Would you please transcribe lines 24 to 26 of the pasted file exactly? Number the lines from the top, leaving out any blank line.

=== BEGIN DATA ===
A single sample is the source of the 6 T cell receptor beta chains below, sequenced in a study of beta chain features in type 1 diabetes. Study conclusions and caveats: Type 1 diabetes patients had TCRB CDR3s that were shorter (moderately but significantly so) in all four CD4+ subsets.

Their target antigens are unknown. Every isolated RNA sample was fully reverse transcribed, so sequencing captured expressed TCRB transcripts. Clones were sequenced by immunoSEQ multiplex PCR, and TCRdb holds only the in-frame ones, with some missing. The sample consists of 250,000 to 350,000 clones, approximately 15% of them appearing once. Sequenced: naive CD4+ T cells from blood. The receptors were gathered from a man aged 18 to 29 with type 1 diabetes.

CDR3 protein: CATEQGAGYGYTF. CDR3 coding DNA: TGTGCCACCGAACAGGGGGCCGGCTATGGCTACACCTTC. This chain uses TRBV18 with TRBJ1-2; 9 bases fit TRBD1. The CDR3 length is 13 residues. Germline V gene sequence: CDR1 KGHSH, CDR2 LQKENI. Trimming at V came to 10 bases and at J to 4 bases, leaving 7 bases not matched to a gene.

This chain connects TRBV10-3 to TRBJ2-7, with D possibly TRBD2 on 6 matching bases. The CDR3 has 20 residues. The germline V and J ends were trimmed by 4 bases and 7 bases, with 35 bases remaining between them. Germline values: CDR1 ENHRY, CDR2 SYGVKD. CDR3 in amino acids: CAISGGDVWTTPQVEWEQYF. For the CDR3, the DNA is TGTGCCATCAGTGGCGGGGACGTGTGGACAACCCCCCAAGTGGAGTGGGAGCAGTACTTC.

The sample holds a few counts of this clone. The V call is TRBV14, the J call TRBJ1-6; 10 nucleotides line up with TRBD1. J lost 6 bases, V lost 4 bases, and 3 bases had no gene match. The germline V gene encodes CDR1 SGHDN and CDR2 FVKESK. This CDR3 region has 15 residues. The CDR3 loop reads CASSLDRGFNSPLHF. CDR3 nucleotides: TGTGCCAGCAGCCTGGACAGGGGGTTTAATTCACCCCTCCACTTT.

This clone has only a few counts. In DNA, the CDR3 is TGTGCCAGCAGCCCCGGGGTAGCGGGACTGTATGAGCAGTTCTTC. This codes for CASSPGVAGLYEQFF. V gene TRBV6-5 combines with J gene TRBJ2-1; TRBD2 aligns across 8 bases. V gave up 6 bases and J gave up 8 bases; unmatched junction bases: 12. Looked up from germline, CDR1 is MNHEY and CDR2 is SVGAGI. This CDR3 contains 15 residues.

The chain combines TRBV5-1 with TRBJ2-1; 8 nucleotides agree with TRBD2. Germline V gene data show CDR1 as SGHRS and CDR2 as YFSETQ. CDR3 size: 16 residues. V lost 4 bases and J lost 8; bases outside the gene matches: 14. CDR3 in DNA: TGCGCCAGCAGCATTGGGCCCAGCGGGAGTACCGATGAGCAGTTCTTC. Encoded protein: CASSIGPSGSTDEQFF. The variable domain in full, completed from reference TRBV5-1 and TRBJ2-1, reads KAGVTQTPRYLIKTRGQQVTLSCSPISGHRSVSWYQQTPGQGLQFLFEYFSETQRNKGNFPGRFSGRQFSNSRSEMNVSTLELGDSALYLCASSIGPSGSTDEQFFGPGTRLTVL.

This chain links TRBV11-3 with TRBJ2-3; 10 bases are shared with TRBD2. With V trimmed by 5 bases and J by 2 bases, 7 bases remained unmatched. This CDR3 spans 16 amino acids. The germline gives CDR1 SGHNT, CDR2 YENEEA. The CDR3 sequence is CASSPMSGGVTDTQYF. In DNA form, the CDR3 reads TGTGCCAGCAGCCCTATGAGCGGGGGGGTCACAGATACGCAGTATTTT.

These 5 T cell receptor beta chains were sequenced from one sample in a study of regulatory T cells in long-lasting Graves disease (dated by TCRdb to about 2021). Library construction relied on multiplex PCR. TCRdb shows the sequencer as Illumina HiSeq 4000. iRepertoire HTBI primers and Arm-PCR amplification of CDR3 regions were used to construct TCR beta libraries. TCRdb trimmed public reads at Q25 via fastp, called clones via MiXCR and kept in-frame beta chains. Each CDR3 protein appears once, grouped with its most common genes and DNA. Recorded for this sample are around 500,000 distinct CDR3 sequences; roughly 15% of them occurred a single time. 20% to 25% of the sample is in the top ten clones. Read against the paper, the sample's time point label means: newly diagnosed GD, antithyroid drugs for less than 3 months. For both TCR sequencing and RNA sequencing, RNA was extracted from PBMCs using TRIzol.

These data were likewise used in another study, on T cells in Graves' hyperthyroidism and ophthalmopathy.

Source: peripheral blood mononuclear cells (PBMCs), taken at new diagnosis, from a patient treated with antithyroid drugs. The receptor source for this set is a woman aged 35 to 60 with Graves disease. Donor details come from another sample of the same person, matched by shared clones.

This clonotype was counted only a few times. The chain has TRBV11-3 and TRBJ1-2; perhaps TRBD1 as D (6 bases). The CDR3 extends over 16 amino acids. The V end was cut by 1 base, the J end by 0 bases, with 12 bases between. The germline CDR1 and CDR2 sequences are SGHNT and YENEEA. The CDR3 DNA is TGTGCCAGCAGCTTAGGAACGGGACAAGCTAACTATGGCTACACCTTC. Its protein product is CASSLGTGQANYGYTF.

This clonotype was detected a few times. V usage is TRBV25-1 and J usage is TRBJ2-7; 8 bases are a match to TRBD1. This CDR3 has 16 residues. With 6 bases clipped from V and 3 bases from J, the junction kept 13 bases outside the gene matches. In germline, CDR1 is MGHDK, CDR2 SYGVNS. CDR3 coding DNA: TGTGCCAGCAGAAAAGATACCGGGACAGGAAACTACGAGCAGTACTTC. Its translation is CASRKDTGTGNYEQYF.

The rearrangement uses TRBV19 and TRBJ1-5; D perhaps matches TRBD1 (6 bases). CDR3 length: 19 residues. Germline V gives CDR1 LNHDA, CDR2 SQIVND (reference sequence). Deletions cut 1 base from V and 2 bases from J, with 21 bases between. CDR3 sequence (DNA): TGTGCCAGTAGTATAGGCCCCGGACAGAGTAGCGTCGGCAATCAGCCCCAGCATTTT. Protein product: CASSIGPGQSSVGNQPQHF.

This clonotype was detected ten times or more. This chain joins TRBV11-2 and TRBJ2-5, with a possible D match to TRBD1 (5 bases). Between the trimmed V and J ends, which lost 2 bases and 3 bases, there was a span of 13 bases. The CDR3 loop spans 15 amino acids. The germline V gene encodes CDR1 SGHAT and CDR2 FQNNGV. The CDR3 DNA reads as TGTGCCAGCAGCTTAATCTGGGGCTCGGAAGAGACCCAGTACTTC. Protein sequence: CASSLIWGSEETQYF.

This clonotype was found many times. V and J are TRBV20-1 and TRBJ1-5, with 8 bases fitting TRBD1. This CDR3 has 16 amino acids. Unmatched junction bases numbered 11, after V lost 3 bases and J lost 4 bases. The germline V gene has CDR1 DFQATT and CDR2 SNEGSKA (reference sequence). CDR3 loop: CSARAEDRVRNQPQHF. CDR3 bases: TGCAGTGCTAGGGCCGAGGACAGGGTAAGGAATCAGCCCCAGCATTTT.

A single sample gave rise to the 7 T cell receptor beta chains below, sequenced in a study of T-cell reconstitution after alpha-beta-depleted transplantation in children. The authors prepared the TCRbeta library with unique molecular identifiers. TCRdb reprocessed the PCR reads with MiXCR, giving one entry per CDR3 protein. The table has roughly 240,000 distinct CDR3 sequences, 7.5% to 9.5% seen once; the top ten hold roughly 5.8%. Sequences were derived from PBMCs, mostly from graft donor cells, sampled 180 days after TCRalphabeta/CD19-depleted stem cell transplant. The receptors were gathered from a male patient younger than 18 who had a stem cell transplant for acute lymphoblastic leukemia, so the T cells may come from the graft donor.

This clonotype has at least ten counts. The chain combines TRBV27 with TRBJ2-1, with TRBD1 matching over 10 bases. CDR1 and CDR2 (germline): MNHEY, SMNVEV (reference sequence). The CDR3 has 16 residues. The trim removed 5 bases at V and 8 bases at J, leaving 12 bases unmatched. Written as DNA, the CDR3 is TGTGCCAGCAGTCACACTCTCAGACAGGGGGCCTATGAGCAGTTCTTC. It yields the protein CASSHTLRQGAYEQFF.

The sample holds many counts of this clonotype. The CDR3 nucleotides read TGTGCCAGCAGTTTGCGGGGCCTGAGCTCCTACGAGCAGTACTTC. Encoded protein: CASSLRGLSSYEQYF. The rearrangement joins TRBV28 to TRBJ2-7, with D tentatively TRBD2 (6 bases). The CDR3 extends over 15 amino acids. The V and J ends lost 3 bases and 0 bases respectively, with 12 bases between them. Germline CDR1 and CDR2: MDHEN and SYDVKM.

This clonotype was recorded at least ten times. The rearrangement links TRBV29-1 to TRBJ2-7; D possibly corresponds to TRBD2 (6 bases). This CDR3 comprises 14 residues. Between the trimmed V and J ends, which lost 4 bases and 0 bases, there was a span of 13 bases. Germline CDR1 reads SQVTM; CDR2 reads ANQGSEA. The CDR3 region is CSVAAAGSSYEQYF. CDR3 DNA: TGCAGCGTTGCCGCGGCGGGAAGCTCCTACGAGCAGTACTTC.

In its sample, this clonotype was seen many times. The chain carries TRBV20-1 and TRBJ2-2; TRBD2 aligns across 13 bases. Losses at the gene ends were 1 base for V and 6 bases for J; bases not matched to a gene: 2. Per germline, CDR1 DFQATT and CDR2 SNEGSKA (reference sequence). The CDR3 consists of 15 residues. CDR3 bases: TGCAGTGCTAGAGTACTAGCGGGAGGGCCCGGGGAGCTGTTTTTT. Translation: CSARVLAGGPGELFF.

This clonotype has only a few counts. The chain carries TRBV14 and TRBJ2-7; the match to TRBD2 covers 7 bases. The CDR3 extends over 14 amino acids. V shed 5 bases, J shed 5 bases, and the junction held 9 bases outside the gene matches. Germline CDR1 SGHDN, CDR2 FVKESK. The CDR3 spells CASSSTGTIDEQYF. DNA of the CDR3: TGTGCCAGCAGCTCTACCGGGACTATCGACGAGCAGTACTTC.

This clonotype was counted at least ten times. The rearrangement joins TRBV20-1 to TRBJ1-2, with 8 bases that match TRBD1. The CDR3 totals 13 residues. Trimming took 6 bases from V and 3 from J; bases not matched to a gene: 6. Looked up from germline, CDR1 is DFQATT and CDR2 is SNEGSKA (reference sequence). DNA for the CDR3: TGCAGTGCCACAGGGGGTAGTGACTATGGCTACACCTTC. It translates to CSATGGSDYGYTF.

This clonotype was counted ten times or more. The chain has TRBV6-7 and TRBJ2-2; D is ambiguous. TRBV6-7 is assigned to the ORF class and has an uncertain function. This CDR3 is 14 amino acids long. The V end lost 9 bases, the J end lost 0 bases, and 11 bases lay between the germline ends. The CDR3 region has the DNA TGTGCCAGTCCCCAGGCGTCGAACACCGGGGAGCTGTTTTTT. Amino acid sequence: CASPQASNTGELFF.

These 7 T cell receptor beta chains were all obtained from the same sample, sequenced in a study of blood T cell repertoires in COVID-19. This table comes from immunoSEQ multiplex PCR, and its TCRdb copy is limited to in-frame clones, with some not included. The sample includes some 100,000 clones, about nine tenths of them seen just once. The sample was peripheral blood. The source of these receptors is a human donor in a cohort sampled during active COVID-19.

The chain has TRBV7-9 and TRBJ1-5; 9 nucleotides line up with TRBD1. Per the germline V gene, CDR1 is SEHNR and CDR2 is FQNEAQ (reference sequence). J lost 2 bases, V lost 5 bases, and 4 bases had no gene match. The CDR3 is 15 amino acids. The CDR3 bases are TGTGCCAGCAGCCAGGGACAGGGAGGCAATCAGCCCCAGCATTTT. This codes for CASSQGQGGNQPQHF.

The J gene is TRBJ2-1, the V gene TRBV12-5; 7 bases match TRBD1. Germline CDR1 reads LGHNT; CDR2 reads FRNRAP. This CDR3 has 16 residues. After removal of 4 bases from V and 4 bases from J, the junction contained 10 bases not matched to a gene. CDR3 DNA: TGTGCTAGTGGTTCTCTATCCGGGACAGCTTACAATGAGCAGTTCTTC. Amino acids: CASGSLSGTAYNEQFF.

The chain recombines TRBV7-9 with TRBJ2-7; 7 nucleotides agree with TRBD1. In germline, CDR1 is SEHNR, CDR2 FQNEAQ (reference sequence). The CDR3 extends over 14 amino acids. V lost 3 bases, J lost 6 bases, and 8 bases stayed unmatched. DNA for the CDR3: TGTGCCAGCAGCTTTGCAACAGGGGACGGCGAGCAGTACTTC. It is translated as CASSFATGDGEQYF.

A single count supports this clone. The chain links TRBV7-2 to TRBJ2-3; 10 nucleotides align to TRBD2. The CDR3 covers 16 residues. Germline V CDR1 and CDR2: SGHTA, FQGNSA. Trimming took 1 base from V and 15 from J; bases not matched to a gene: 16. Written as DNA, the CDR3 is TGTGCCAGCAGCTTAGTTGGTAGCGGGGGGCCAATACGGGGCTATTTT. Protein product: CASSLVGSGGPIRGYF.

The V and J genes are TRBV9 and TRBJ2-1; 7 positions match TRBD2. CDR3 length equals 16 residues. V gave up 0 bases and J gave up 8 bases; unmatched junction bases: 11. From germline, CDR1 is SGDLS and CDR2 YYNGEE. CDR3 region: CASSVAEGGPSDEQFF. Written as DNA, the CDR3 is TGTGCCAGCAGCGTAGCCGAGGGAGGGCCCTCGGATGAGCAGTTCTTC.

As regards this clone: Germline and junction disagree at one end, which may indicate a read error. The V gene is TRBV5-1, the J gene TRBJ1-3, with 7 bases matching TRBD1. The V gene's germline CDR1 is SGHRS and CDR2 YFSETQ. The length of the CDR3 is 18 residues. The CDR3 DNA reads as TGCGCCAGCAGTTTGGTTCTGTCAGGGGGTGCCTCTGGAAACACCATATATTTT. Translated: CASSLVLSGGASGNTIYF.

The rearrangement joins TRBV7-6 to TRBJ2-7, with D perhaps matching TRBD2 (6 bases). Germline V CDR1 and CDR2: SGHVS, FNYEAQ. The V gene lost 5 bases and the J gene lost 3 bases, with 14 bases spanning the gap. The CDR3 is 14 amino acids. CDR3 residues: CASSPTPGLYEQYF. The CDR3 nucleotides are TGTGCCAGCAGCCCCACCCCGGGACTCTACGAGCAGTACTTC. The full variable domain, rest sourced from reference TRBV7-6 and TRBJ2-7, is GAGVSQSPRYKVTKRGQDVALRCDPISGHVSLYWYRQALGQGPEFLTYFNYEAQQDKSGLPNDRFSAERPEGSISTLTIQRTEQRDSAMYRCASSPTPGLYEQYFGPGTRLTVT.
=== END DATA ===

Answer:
This clonotype was counted ten times or more. The chain has TRBV6-7 and TRBJ2-2; D is ambiguous. TRBV6-7 is assigned to the ORF class and has an uncertain function. This CDR3 is 14 amino acids long. The V end lost 9 bases, the J end lost 0 bases, and 11 bases lay between the germline ends. The CDR3 region has the DNA TGTGCCAGTCCCCAGGCGTCGAACACCGGGGAGCTGTTTTTT. Amino acid sequence: CASPQASNTGELFF.

These 7 T cell receptor beta chains were all obtained from the same sample, sequenced in a study of blood T cell repertoires in COVID-19. This table comes from immunoSEQ multiplex PCR, and its TCRdb copy is limited to in-frame clones, with some not included. The sample includes some 100,000 clones, about nine tenths of them seen just once. The sample was peripheral blood. The source of these receptors is a human donor in a cohort sampled during active COVID-19.

The chain has TRBV7-9 and TRBJ1-5; 9 nucleotides line up with TRBD1. Per the germline V gene, CDR1 is SEHNR and CDR2 is FQNEAQ (reference sequence). J lost 2 bases, V lost 5 bases, and 4 bases had no gene match. The CDR3 is 15 amino acids. The CDR3 bases are TGTGCCAGCAGCCAGGGACAGGGAGGCAATCAGCCCCAGCATTTT. This codes for CASSQGQGGNQPQHF.